He also lived in the first Century along with Paul. He was banished from Rome early in the reign of Domititian. He wandered for years through Greece, and the Balkans preaching the philosophy and values of the Stoics and the Cynics. He believed that Homosexuality is essentially exploitative and that it comes from raw lust, rather than healthy relationships. He decried men who, through wantonness and lawlessness wish to have boys and emasculate them. And thus a far worse and more unfortunate breed is created, weaker than the female and more effeminate.
In his writings he cites the classic example of Nero in 67 CE. After the death of his second wife, Poppaea Sabina, Nero had his male lover, Sporus, mutilated. Sporus was then renamed “Sabina” and publicly married to the Emperor.


The terms and the concepts “homosexual” and “homosexuality” were unknown during Paul’s day. Terms such as “heterosexual,” “heterosexuality,” “bisexual,” and “bisexuality,” “sexual orientation,” “gender identity,” etc. presume a twentieth century understanding of psychology and sociology which was unavailable to people in the ancient world.
The homosexual behavior which was known at the time (as distinct from adult personal intimate relationships about which we know nothing) was increasingly associated with lust and avarice, and mutilation and control, in Paul’s time. Whatever merits it might have had in the centuries before Paul, by his time it had become a rich man’s sport. Plato’s ideal of pure, disinterested love between a man and boy had been lost in Roman decadence.


2. References to Homosexuality in the Writings of Paul

One of the difficulties is finding the texts. There are only three passages in the Bible which are attributed to Paul and which address the subject. And one of those passages is in 1 Timothy, which most scholars agree was written by someone else, long after Paul died. Another difficulty is that in neither of the passages which Paul actually did write, was homosexuality the subject of the passage. In both cases he only alludes to homosexual acts on the way toward making a much different point. Here are the two passages. We will spend much more time on the first than the second.
The First Pauline reference to homosexuality to be discussed is found in his first letter to the church in Corinth:
Do you not know that wrongdoers will not inherit the kingdom of God? Do not be deceived! Fornicators, idolaters, adulterers, male prostitutes (malakos, ìáëáêüò), sodomites (arsenokoiteôs, Pñóåíïêïßôçò), thieves, the greedy, drunkards, revilers, robbers—none of these will inherit the kingdom of God. And this is what some of you used to be. But you were washed, you were sanctified, you were justified in the name of the Lord Jesus Christ and in the Spirit of our God.
—1 Corinthians 6:9-11; italics added (nrsv).

Comments on this passage:

Paul frequently includes lists of “sins” in his writings. They vary from place to place and time to time. Other places to find cataloged lists are 1 Corinthians 5:10-11, Galatians 5:19-21, Romans 1:29-31. There are two key words used in the passage translated above as “male prostitutes,” and “sodomites.” Most translations (and the earlier versions of the RSV) translate the two words as one word. Here’s a survey of various Bible translations:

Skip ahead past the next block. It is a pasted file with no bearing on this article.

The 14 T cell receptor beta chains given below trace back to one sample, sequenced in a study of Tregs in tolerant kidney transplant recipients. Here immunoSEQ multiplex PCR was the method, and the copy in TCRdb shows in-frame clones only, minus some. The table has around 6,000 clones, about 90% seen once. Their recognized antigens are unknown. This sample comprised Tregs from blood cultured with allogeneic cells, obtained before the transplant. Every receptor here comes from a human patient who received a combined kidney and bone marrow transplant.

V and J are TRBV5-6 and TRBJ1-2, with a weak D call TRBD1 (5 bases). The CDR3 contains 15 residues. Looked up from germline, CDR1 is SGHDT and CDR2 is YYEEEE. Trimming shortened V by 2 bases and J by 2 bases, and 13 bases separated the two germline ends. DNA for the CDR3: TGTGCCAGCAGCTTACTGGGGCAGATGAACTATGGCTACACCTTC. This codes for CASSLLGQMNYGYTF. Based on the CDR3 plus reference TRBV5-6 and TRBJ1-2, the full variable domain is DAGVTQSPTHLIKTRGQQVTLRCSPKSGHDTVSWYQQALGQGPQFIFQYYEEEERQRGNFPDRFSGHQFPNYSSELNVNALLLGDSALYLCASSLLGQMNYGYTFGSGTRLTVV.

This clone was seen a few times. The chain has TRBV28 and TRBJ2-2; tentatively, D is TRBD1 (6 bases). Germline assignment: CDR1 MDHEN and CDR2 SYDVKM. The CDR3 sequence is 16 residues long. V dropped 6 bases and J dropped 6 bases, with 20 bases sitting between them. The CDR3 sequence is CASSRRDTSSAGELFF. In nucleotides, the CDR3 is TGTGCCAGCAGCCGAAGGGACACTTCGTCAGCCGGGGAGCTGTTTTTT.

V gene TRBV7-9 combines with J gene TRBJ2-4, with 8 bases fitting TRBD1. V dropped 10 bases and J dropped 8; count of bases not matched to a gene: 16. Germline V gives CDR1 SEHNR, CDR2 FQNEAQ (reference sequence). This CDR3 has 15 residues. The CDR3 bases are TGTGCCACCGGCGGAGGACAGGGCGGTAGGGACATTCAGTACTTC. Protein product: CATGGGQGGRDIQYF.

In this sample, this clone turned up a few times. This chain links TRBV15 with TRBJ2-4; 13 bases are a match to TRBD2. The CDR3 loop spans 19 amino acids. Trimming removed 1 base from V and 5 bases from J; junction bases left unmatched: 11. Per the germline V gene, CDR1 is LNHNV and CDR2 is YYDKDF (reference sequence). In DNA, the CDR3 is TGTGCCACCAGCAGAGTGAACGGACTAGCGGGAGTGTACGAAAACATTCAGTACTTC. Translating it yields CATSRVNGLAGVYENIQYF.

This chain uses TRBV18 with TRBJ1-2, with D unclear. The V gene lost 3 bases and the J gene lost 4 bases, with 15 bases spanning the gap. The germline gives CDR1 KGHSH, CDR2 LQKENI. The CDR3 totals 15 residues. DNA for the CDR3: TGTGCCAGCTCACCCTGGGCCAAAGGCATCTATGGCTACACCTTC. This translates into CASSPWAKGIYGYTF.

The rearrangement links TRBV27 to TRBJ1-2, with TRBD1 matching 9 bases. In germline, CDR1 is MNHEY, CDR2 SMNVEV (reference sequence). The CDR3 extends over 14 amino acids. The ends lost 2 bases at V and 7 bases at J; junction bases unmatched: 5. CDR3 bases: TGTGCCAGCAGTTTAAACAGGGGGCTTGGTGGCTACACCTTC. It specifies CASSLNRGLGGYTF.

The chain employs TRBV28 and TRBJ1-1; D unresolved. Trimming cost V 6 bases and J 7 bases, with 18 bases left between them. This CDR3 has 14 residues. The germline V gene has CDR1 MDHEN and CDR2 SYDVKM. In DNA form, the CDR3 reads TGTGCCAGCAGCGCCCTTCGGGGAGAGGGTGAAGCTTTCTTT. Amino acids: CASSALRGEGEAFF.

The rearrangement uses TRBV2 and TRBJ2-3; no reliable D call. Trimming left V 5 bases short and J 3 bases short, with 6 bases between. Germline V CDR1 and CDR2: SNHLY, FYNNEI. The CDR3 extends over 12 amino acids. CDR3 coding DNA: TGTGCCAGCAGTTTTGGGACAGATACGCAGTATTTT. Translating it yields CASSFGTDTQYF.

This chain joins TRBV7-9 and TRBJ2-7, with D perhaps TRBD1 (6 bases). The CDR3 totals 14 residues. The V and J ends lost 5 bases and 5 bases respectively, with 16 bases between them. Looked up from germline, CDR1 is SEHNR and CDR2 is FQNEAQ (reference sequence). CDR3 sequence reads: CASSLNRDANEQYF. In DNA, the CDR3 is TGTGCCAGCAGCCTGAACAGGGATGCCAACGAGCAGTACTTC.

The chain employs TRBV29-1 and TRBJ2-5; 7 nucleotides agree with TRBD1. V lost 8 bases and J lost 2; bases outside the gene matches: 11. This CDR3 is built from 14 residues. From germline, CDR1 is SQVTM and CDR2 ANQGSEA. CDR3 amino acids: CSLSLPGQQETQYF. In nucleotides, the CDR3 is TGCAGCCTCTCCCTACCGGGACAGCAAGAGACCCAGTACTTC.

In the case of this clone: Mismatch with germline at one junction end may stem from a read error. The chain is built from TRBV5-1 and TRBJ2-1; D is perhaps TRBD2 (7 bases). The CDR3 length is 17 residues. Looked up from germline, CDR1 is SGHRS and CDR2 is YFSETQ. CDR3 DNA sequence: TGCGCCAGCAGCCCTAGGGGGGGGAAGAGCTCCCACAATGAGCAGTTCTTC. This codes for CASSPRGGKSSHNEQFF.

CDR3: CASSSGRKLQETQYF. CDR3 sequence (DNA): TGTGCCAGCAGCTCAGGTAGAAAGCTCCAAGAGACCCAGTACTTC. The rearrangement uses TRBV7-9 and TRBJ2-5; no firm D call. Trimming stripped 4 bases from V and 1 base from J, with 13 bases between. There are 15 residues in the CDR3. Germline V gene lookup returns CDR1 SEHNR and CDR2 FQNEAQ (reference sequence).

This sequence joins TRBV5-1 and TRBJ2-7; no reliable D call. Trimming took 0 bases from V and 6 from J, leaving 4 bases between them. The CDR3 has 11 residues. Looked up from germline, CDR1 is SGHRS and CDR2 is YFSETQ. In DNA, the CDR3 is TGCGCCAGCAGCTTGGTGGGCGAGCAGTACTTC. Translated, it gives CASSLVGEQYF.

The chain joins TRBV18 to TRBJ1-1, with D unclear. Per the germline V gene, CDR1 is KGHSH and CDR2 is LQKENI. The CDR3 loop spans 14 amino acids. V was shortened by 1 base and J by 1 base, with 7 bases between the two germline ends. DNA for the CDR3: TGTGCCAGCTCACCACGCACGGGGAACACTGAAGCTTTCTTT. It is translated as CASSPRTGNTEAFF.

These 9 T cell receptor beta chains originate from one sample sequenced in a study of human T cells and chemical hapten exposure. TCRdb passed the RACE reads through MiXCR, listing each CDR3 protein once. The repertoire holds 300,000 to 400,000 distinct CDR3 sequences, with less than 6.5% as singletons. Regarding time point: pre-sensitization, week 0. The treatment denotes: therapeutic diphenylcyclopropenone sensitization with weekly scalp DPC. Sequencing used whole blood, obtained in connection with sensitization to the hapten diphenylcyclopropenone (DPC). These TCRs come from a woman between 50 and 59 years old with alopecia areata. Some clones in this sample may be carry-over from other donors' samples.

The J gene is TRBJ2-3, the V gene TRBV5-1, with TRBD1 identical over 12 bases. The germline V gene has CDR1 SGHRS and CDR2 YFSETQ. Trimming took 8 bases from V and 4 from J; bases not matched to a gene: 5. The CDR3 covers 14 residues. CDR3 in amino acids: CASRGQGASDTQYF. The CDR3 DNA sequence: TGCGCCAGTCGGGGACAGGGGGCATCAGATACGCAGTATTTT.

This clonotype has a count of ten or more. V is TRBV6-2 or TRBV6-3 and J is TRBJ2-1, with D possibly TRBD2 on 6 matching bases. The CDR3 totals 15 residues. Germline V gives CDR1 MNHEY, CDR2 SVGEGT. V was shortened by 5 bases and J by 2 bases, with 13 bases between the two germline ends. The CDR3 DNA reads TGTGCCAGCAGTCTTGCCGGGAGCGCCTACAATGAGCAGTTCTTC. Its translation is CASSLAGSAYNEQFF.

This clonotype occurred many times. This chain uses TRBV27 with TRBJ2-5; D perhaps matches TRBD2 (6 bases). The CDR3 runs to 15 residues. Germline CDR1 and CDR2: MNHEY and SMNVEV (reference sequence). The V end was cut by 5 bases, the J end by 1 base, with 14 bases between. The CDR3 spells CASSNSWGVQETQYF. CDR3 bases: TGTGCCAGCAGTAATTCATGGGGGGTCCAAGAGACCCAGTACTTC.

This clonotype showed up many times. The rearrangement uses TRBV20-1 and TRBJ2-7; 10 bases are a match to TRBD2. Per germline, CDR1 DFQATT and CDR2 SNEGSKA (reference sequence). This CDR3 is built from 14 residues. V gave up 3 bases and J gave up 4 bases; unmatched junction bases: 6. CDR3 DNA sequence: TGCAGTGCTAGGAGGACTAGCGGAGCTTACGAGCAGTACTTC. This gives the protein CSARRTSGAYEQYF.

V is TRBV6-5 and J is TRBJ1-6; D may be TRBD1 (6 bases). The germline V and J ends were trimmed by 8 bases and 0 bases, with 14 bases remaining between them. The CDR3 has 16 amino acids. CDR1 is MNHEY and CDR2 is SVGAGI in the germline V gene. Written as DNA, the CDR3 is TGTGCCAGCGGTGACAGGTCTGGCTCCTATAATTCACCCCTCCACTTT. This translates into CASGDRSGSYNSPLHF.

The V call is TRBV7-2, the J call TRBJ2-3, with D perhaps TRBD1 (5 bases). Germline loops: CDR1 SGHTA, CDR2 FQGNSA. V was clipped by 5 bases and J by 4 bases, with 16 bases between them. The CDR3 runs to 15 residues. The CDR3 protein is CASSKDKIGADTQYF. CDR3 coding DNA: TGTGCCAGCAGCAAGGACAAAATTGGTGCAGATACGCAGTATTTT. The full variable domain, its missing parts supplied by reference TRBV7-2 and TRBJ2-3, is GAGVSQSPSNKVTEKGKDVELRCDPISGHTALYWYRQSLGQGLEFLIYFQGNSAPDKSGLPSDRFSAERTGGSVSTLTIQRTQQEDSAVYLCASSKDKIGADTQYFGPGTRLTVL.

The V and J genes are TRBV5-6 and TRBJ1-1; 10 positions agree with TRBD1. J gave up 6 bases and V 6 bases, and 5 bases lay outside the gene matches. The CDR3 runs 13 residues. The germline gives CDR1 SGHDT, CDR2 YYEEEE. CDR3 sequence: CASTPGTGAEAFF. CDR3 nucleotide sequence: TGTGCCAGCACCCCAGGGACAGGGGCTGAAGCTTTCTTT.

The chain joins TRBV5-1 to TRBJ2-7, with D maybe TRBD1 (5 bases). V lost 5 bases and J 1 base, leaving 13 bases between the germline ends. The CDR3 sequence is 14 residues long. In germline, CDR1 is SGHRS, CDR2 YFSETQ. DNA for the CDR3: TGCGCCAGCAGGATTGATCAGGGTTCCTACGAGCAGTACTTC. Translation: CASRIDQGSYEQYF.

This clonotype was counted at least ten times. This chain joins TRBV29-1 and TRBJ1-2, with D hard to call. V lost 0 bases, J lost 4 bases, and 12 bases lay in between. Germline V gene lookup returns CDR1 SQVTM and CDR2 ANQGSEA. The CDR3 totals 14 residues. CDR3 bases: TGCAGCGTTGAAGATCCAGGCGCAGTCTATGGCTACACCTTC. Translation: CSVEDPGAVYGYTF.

Bibles which translated the two words in 1 Corinthians 6:9 as one word (or one concept):
Bibles that translate them as one word
Revised Standard (rsv) 1945                                             Homosexuals
Living Bible 1971:                                                              Homosexuals
New English Bible (neb) 1961:                               Homosexual Perverts
New American (nab):                                                             Sodomites
rsv 1972:                                                                        Sexual perverts
Today's English Version 1966                                 homosexual perverts

Bibles that translate them as two words (or two concepts)
King James (kjv)                        effeminate, abusers of themselves with
Moffatt                             catamites (a boy kept by pederast), sodomites
JB Phillips 1958                                                         effeminate, pervert
Goodspeed 1951                                    sensual, given to unnatural vice
New American Standard (nas) 1963                effeminate, homosexuals
Jerusalem Bible (English) 1968                              Catamites, Sodomites
New International 1973                              male prostitutes, homosexual
New King James 1979                                       homosexuals, sodomites
New American Catholic 1987                         boy prostitutes, practicing
nrsv 1990                                                     male prostitutes, sodomites
New English Translation (net)                   passive homosexual partners,
                                                                           Practicing homosexuals